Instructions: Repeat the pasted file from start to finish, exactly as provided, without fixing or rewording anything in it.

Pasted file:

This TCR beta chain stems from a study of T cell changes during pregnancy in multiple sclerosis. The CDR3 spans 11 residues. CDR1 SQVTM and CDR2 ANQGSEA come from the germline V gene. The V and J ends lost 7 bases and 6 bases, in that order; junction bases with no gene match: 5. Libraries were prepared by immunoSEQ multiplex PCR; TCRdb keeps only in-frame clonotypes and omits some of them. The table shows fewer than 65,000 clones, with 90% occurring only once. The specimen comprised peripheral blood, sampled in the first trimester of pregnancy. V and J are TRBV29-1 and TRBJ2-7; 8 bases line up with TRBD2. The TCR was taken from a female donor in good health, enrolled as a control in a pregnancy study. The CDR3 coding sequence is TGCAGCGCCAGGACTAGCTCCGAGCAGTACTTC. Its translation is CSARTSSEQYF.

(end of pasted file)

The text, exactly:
This TCR beta chain stems from a study of T cell changes during pregnancy in multiple sclerosis. The CDR3 spans 11 residues. CDR1 SQVTM and CDR2 ANQGSEA come from the germline V gene. The V and J ends lost 7 bases and 6 bases, in that order; junction bases with no gene match: 5. Libraries were prepared by immunoSEQ multiplex PCR; TCRdb keeps only in-frame clonotypes and omits some of them. The table shows fewer than 65,000 clones, with 90% occurring only once. The specimen comprised peripheral blood, sampled in the first trimester of pregnancy. V and J are TRBV29-1 and TRBJ2-7; 8 bases line up with TRBD2. The TCR was taken from a female donor in good health, enrolled as a control in a pregnancy study. The CDR3 coding sequence is TGCAGCGCCAGGACTAGCTCCGAGCAGTACTTC. Its translation is CSARTSSEQYF.